All they needed was a break; Northland is trying to give them one

All they needed was a break; Northland is trying to give them one

The training center brings together four organizations: Buffalo Niagara Manufacturing Alliance; Buffalo Urban League; Catholic Charities; and Goodwill Industries of Western New York.

Maki Becker
Publication Year: 2018

Read the full article from Buffalo News, here.

Jaelin Grey was in his hospital bed at Erie County Medical Center last year after being stabbed when he decided he needed to change his ways.

“I felt like a victim. I felt like I wasn’t in control of my life,” Grey said.

At 20, he had already been in jail. He had been kicked out of high school but managed to come back to graduate. College wasn’t an option. He had a steady girlfriend and they had a baby together. He was supporting his family doing handyman jobs on his grandfather’s properties but it paid about $13,000 a year. And now, he had almost died after meddling in a fight.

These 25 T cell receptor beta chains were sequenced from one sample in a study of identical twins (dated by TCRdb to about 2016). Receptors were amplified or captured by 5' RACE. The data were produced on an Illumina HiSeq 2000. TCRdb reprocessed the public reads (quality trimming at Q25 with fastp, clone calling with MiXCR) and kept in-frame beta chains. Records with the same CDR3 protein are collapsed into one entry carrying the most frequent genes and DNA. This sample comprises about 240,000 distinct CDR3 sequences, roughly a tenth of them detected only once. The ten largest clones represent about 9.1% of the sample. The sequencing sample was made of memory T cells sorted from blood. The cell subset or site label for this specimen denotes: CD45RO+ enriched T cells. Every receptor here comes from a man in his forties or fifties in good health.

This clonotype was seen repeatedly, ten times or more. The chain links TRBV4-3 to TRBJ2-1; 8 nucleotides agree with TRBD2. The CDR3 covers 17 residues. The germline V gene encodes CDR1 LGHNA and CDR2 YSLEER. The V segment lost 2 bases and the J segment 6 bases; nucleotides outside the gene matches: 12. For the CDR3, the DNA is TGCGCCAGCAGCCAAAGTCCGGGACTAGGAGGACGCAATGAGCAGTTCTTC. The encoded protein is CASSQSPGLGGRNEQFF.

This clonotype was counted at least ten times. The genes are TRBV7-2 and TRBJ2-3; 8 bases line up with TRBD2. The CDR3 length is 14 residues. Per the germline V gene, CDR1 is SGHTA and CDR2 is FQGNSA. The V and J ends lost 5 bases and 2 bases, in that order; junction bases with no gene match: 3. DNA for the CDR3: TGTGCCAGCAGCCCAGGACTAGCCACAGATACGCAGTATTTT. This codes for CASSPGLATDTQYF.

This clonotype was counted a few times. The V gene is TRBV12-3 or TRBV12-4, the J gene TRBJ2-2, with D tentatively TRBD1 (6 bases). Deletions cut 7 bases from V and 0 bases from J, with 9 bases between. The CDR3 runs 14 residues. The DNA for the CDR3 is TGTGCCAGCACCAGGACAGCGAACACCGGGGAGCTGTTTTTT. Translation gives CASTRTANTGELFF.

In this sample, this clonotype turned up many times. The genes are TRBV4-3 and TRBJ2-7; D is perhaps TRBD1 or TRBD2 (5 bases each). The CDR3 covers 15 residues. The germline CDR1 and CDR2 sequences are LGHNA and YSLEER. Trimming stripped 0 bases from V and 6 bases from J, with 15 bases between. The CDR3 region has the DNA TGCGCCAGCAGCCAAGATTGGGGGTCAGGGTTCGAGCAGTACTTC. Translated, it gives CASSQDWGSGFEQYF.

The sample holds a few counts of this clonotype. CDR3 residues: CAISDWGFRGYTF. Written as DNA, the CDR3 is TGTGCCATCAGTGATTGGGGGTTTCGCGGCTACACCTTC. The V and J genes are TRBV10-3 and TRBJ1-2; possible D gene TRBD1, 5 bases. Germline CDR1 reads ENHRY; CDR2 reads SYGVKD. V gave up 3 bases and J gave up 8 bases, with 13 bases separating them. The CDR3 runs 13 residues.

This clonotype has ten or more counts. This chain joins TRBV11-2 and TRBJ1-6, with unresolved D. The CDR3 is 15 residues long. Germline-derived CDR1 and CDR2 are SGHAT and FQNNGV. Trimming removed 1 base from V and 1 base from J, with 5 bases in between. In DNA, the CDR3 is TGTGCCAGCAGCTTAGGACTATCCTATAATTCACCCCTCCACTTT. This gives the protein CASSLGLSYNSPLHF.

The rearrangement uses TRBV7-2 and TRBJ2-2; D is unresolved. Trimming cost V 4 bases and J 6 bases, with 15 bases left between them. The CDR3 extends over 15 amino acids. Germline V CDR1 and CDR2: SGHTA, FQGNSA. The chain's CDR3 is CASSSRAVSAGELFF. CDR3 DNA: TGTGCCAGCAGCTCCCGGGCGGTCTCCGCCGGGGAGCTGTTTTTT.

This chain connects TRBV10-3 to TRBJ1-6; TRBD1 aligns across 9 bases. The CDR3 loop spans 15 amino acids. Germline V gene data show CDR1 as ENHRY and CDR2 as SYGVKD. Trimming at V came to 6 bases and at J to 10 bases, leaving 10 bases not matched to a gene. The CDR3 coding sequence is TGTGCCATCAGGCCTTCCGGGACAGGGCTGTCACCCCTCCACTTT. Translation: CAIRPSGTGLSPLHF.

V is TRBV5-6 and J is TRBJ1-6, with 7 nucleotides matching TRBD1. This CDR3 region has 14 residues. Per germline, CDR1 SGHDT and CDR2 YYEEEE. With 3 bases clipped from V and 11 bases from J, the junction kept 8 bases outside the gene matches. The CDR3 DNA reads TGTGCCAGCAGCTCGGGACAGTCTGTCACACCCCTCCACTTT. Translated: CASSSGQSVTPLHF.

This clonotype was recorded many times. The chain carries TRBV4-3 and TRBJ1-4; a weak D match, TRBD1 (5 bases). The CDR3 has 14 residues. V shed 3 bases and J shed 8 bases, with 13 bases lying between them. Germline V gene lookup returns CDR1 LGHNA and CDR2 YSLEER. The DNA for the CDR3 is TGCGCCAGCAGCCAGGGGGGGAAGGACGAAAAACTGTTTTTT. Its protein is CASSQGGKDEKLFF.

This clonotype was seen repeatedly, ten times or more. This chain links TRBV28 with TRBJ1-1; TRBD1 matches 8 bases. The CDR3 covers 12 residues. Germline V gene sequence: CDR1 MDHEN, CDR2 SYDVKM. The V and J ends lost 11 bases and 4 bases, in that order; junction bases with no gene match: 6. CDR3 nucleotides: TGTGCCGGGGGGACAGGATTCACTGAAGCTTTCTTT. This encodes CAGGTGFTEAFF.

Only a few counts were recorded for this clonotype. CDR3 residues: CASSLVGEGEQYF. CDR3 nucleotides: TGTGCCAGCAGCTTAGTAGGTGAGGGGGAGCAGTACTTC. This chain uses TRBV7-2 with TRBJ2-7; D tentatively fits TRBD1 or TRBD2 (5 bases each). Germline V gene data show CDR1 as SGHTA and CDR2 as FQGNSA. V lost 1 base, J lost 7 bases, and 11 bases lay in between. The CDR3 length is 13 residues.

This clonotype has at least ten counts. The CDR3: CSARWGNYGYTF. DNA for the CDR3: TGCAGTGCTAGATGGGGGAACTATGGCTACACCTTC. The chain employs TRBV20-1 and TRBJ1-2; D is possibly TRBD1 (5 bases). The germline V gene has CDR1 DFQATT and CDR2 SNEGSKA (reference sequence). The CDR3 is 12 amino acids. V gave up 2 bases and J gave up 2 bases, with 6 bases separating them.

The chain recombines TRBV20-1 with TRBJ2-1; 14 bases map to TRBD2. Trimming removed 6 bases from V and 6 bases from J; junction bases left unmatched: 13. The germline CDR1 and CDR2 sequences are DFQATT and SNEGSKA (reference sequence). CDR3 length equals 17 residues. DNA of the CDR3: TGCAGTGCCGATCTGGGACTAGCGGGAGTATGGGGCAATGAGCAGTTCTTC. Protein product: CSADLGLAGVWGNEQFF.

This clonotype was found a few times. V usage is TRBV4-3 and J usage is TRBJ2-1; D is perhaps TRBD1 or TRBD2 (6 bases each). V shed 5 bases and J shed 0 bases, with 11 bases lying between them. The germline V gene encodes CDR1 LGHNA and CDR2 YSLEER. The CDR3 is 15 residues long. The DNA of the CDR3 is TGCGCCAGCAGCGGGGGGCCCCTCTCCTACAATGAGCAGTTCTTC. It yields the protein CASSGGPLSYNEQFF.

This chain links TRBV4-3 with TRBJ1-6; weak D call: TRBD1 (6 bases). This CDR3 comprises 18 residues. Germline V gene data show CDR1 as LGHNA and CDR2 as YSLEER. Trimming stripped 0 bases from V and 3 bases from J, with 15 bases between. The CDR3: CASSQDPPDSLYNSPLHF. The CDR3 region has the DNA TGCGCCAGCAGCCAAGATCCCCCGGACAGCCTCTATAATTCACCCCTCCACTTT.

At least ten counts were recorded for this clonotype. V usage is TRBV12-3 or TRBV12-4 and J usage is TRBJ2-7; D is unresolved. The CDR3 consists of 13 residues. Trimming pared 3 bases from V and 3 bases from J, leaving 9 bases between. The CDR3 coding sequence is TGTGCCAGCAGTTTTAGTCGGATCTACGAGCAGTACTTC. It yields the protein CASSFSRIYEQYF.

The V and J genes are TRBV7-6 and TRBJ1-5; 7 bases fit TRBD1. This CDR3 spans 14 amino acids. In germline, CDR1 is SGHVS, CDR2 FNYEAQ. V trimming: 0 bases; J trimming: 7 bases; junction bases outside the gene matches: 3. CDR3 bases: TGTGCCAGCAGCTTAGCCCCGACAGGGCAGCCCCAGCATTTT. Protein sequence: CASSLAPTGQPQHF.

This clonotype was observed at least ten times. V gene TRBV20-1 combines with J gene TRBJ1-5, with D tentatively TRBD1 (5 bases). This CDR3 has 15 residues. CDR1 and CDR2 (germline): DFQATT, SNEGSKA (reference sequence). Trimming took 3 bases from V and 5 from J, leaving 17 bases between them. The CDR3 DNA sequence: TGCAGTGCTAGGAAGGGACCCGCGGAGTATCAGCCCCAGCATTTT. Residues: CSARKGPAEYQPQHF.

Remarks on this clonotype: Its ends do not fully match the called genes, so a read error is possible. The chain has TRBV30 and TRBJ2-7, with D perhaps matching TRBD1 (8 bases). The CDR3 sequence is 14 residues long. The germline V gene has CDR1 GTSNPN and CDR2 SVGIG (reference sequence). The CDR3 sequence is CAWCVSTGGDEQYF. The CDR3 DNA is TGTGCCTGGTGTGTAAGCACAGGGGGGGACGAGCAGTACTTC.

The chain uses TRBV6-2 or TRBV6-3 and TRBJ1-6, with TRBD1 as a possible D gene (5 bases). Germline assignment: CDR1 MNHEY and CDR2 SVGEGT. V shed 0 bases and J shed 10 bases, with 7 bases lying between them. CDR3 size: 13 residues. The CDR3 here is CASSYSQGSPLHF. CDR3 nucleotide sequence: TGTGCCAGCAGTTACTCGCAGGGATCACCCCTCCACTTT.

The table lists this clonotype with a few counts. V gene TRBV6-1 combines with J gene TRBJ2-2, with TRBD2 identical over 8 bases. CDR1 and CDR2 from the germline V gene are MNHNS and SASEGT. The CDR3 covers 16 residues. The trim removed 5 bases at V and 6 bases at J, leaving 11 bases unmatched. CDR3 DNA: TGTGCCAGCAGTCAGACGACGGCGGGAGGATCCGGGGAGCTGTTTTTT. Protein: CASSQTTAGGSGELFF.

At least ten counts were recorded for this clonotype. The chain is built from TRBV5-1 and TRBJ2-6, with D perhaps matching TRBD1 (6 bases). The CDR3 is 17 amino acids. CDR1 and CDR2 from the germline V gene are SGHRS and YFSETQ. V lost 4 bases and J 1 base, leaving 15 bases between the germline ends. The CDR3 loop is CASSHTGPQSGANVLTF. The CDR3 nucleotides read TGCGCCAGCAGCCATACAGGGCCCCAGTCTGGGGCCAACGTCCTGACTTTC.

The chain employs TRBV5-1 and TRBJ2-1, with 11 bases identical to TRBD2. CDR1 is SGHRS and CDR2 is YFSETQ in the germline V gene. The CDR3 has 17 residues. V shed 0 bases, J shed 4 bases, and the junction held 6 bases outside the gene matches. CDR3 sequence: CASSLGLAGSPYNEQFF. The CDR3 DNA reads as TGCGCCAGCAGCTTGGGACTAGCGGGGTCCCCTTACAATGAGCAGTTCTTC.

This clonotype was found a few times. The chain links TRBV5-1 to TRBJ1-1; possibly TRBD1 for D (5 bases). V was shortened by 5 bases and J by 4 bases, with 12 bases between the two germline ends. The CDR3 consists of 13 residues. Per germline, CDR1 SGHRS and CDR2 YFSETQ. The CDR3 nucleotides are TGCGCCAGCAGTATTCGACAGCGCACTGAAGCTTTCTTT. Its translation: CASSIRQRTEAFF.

A few months later, he was riding in his uncle’s car on their way to a job when they heard an ad on the radio: It was an invitation to apply to the Northland Workforce Training Center, a new school in the heart of the East Side that aims to annually train 300 to 400 people for advanced manufacturing and energy jobs – jobs that would pay $30,000 to $50,000.

Grey looked up the website on his smartphone and applied in his uncle’s car.